If a public university president is forced out, does she make a sound? In most cases she does, but apparently not in some parts of Connecticut.
A recent change to the Connecticut State University System’s policies allowed a campus president’s ouster to go unnoticed for months. While Cheryl Norton announced her resignation as president of Southern Connecticut State University in February, the seeds of her departure were sown in November of last year. That’s when the system's chancellor, David G. Carter, employed new powers, allowing him to issue a “non-continuation” notice to Norton without a public vote of the full board.
For all intents and purposes, Norton was secretly fired, and the details of her ouster might never have come to public view if not for the Connecticut Mirror , a recently founded site  that relied on public records to piece together a backstory that had not been divulged by any of the parties involved.
The documents shed light on a change of board policy approved in October -- about a month before Norton received her non-renewal notice -- that allowed Carter to quietly dismiss her. Under the new policy, a chancellor of the Connecticut State system can issue letters of non-continuation “without cause or explanation,” so long as he has the “concurrence” of the board’s chair. The board has its say only after the fact, when trustees have a narrow window of time to overturn the decision with a majority vote.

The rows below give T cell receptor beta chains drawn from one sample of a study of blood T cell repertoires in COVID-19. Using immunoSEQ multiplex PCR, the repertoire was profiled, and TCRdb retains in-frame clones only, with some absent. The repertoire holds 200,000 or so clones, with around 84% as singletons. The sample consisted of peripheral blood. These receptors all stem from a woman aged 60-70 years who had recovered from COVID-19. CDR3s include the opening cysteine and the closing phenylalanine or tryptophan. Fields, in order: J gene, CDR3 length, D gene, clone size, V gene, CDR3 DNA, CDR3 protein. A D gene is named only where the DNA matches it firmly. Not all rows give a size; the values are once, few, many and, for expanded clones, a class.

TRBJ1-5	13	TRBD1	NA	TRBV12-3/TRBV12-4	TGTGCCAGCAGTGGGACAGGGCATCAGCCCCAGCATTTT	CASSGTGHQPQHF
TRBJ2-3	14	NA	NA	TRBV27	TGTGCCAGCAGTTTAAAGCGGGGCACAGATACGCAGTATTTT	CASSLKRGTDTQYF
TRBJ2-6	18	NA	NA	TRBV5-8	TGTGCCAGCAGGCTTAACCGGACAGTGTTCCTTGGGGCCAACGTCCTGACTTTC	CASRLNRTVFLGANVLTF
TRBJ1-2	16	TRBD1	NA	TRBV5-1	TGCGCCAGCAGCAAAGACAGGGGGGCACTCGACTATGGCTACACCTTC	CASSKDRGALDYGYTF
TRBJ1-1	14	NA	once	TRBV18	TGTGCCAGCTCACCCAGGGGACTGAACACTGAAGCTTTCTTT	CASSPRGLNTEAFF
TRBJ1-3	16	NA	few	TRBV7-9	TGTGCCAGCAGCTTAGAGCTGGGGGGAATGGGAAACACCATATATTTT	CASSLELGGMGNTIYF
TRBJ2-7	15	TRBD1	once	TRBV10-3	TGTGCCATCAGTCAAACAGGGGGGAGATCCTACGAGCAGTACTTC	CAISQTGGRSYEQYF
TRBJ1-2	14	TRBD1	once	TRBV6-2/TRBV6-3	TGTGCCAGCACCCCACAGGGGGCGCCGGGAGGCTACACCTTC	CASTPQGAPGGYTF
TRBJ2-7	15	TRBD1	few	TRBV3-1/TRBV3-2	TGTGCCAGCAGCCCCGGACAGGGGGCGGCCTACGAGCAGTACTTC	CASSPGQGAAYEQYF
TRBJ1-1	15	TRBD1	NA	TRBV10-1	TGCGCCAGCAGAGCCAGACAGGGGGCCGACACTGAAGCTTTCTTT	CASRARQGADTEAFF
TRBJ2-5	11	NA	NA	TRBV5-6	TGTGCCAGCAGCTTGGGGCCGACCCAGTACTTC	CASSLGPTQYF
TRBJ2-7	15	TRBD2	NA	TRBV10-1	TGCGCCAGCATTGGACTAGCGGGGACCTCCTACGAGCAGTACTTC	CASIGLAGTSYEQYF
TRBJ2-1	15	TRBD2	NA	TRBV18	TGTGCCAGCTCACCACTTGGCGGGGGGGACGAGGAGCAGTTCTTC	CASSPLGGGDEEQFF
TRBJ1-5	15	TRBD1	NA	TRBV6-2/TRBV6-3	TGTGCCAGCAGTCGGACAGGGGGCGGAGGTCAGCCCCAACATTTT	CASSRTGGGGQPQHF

In the wake of Norton’s “resignation,” faculty and some lawmakers are questioning how a public university can oust a president without anyone ever even knowing.
“That surprised the hell out of me, too,” said State Rep. Peter Villano, a Democrat from the town of Hamden. “People looked at [the new policy], they raised their eyebrows I suppose, and then everybody forgot about it. Now we’re forced to take a second look, and we’re all surprised and saying, ‘Hold on, did this really happen? It happened on our watch. How did it come to pass?’ ”
Villano said he is so concerned about the lack of transparency in the process that he’s pushing leaders of the House Higher Education Committee to hold hearings on the issue.
“I would hope that we would get some legislation arising out of the hearings,” said Villano, who is not a member of the education committee. “The hearings will be held not just to get a clearer understanding of what happened and why it happened, but what the future course should be.”
Under the non-continuation notice, Norton would have been removed effective Dec. 1, 2010. She entered into a separation agreement, however, that placed her on a year’s paid leave June 1 at her annual $285,200 salary, the Mirror reported.
Board Never Voted on Overturning Chancellor
Chancellor Carter was not made available for an interview Thursday, but system officials provided a statement from Karl Krapek, the board’s chair. In a letter to the Southern Connecticut Faculty Senate, Krapek said the board’s role was unchanged by revisions to the non-continuation policy.